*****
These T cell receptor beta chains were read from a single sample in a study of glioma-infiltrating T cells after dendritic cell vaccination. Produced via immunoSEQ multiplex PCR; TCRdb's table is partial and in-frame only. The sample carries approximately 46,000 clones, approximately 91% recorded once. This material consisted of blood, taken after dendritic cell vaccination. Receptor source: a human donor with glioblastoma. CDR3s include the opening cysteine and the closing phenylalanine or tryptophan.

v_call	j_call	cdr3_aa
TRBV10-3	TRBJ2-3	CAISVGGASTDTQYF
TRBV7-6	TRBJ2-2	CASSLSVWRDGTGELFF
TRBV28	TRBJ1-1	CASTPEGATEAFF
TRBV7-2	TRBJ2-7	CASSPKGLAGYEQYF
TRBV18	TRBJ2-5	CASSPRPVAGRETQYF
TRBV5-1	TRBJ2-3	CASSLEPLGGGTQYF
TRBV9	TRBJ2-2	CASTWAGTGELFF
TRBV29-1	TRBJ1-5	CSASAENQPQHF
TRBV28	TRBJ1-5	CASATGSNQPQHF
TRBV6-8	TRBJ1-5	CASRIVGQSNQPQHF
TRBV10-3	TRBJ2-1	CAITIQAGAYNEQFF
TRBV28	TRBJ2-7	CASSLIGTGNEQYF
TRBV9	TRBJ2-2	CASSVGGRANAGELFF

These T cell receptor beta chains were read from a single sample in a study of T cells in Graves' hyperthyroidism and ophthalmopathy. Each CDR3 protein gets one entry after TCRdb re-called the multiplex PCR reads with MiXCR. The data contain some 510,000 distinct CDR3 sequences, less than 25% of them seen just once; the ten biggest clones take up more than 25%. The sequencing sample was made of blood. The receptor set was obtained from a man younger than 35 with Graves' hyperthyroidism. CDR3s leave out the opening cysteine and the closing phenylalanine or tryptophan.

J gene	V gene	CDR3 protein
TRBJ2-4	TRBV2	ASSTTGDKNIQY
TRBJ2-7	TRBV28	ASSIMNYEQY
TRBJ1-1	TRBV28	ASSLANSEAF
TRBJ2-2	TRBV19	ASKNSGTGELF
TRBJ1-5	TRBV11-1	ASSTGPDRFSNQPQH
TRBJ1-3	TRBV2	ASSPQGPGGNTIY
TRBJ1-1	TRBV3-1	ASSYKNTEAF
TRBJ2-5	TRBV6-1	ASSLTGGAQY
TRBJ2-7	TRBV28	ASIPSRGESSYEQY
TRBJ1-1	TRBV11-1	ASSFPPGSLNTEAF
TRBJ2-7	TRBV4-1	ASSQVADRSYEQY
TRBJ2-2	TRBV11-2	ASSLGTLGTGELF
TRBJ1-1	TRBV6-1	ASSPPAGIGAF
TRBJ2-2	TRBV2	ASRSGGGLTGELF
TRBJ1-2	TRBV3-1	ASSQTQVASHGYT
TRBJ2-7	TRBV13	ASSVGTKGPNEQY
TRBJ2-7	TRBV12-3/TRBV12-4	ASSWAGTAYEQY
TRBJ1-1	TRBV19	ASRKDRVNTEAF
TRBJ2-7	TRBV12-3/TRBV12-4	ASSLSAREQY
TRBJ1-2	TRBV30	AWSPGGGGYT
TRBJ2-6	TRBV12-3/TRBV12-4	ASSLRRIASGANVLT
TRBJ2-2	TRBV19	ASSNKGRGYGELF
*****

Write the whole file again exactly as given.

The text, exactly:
These T cell receptor beta chains were read from a single sample in a study of glioma-infiltrating T cells after dendritic cell vaccination. Produced via immunoSEQ multiplex PCR; TCRdb's table is partial and in-frame only. The sample carries approximately 46,000 clones, approximately 91% recorded once. This material consisted of blood, taken after dendritic cell vaccination. Receptor source: a human donor with glioblastoma. CDR3s include the opening cysteine and the closing phenylalanine or tryptophan.

v_call	j_call	cdr3_aa
TRBV10-3	TRBJ2-3	CAISVGGASTDTQYF
TRBV7-6	TRBJ2-2	CASSLSVWRDGTGELFF
TRBV28	TRBJ1-1	CASTPEGATEAFF
TRBV7-2	TRBJ2-7	CASSPKGLAGYEQYF
TRBV18	TRBJ2-5	CASSPRPVAGRETQYF
TRBV5-1	TRBJ2-3	CASSLEPLGGGTQYF
TRBV9	TRBJ2-2	CASTWAGTGELFF
TRBV29-1	TRBJ1-5	CSASAENQPQHF
TRBV28	TRBJ1-5	CASATGSNQPQHF
TRBV6-8	TRBJ1-5	CASRIVGQSNQPQHF
TRBV10-3	TRBJ2-1	CAITIQAGAYNEQFF
TRBV28	TRBJ2-7	CASSLIGTGNEQYF
TRBV9	TRBJ2-2	CASSVGGRANAGELFF

These T cell receptor beta chains were read from a single sample in a study of T cells in Graves' hyperthyroidism and ophthalmopathy. Each CDR3 protein gets one entry after TCRdb re-called the multiplex PCR reads with MiXCR. The data contain some 510,000 distinct CDR3 sequences, less than 25% of them seen just once; the ten biggest clones take up more than 25%. The sequencing sample was made of blood. The receptor set was obtained from a man younger than 35 with Graves' hyperthyroidism. CDR3s leave out the opening cysteine and the closing phenylalanine or tryptophan.

J gene	V gene	CDR3 protein
TRBJ2-4	TRBV2	ASSTTGDKNIQY
TRBJ2-7	TRBV28	ASSIMNYEQY
TRBJ1-1	TRBV28	ASSLANSEAF
TRBJ2-2	TRBV19	ASKNSGTGELF
TRBJ1-5	TRBV11-1	ASSTGPDRFSNQPQH
TRBJ1-3	TRBV2	ASSPQGPGGNTIY
TRBJ1-1	TRBV3-1	ASSYKNTEAF
TRBJ2-5	TRBV6-1	ASSLTGGAQY
TRBJ2-7	TRBV28	ASIPSRGESSYEQY
TRBJ1-1	TRBV11-1	ASSFPPGSLNTEAF
TRBJ2-7	TRBV4-1	ASSQVADRSYEQY
TRBJ2-2	TRBV11-2	ASSLGTLGTGELF
TRBJ1-1	TRBV6-1	ASSPPAGIGAF
TRBJ2-2	TRBV2	ASRSGGGLTGELF
TRBJ1-2	TRBV3-1	ASSQTQVASHGYT
TRBJ2-7	TRBV13	ASSVGTKGPNEQY
TRBJ2-7	TRBV12-3/TRBV12-4	ASSWAGTAYEQY
TRBJ1-1	TRBV19	ASRKDRVNTEAF
TRBJ2-7	TRBV12-3/TRBV12-4	ASSLSAREQY
TRBJ1-2	TRBV30	AWSPGGGGYT
TRBJ2-6	TRBV12-3/TRBV12-4	ASSLRRIASGANVLT
TRBJ2-2	TRBV19	ASSNKGRGYGELF